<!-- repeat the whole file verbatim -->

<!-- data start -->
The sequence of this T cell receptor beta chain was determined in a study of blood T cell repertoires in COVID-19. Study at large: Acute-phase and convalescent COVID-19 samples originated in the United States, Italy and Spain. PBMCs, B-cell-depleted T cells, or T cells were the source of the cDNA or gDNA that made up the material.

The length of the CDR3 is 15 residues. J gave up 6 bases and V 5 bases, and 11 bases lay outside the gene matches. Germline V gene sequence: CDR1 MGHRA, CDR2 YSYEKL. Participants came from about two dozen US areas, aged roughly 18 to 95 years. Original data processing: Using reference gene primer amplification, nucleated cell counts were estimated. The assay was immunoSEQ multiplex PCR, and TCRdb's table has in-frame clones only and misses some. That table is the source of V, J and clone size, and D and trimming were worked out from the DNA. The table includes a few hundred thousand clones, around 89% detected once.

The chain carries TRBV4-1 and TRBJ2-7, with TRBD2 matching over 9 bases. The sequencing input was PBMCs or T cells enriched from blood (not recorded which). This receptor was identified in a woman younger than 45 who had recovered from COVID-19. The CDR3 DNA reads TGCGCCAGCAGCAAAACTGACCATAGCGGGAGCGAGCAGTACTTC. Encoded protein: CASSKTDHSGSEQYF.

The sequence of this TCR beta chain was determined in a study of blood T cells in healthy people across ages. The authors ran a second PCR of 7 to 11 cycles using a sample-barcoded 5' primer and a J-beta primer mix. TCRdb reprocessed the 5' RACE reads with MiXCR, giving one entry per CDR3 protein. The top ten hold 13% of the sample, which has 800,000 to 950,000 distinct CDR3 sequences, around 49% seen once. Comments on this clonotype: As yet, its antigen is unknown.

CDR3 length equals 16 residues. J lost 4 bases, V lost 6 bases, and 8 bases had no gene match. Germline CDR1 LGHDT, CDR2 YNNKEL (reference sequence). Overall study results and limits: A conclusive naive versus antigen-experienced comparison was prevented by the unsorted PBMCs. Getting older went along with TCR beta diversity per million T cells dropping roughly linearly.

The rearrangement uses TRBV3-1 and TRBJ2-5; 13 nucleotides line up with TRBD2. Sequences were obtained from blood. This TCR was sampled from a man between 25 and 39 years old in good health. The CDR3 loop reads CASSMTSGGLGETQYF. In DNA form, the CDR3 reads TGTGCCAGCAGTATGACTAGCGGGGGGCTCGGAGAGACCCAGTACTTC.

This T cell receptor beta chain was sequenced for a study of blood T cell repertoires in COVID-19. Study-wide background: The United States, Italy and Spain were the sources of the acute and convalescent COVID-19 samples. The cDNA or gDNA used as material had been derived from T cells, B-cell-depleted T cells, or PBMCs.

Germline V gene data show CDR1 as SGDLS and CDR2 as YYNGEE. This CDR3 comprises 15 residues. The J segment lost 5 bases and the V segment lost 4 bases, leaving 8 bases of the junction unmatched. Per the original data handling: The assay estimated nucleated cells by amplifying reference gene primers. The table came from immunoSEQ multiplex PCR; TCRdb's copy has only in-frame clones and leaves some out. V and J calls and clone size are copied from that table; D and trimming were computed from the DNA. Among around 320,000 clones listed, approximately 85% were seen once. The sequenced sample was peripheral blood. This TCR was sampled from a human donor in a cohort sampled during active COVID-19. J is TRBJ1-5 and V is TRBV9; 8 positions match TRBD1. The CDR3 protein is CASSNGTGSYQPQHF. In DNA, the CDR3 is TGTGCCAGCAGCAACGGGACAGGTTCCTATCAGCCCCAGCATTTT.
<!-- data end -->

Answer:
The sequence of this T cell receptor beta chain was determined in a study of blood T cell repertoires in COVID-19. Study at large: Acute-phase and convalescent COVID-19 samples originated in the United States, Italy and Spain. PBMCs, B-cell-depleted T cells, or T cells were the source of the cDNA or gDNA that made up the material.

The length of the CDR3 is 15 residues. J gave up 6 bases and V 5 bases, and 11 bases lay outside the gene matches. Germline V gene sequence: CDR1 MGHRA, CDR2 YSYEKL. Participants came from about two dozen US areas, aged roughly 18 to 95 years. Original data processing: Using reference gene primer amplification, nucleated cell counts were estimated. The assay was immunoSEQ multiplex PCR, and TCRdb's table has in-frame clones only and misses some. That table is the source of V, J and clone size, and D and trimming were worked out from the DNA. The table includes a few hundred thousand clones, around 89% detected once.

The chain carries TRBV4-1 and TRBJ2-7, with TRBD2 matching over 9 bases. The sequencing input was PBMCs or T cells enriched from blood (not recorded which). This receptor was identified in a woman younger than 45 who had recovered from COVID-19. The CDR3 DNA reads TGCGCCAGCAGCAAAACTGACCATAGCGGGAGCGAGCAGTACTTC. Encoded protein: CASSKTDHSGSEQYF.

The sequence of this TCR beta chain was determined in a study of blood T cells in healthy people across ages. The authors ran a second PCR of 7 to 11 cycles using a sample-barcoded 5' primer and a J-beta primer mix. TCRdb reprocessed the 5' RACE reads with MiXCR, giving one entry per CDR3 protein. The top ten hold 13% of the sample, which has 800,000 to 950,000 distinct CDR3 sequences, around 49% seen once. Comments on this clonotype: As yet, its antigen is unknown.

CDR3 length equals 16 residues. J lost 4 bases, V lost 6 bases, and 8 bases had no gene match. Germline CDR1 LGHDT, CDR2 YNNKEL (reference sequence). Overall study results and limits: A conclusive naive versus antigen-experienced comparison was prevented by the unsorted PBMCs. Getting older went along with TCR beta diversity per million T cells dropping roughly linearly.

The rearrangement uses TRBV3-1 and TRBJ2-5; 13 nucleotides line up with TRBD2. Sequences were obtained from blood. This TCR was sampled from a man between 25 and 39 years old in good health. The CDR3 loop reads CASSMTSGGLGETQYF. In DNA form, the CDR3 reads TGTGCCAGCAGTATGACTAGCGGGGGGCTCGGAGAGACCCAGTACTTC.

This T cell receptor beta chain was sequenced for a study of blood T cell repertoires in COVID-19. Study-wide background: The United States, Italy and Spain were the sources of the acute and convalescent COVID-19 samples. The cDNA or gDNA used as material had been derived from T cells, B-cell-depleted T cells, or PBMCs.

Germline V gene data show CDR1 as SGDLS and CDR2 as YYNGEE. This CDR3 comprises 15 residues. The J segment lost 5 bases and the V segment lost 4 bases, leaving 8 bases of the junction unmatched. Per the original data handling: The assay estimated nucleated cells by amplifying reference gene primers. The table came from immunoSEQ multiplex PCR; TCRdb's copy has only in-frame clones and leaves some out. V and J calls and clone size are copied from that table; D and trimming were computed from the DNA. Among around 320,000 clones listed, approximately 85% were seen once. The sequenced sample was peripheral blood. This TCR was sampled from a human donor in a cohort sampled during active COVID-19. J is TRBJ1-5 and V is TRBV9; 8 positions match TRBD1. The CDR3 protein is CASSNGTGSYQPQHF. In DNA, the CDR3 is TGTGCCAGCAGCAACGGGACAGGTTCCTATCAGCCCCAGCATTTT.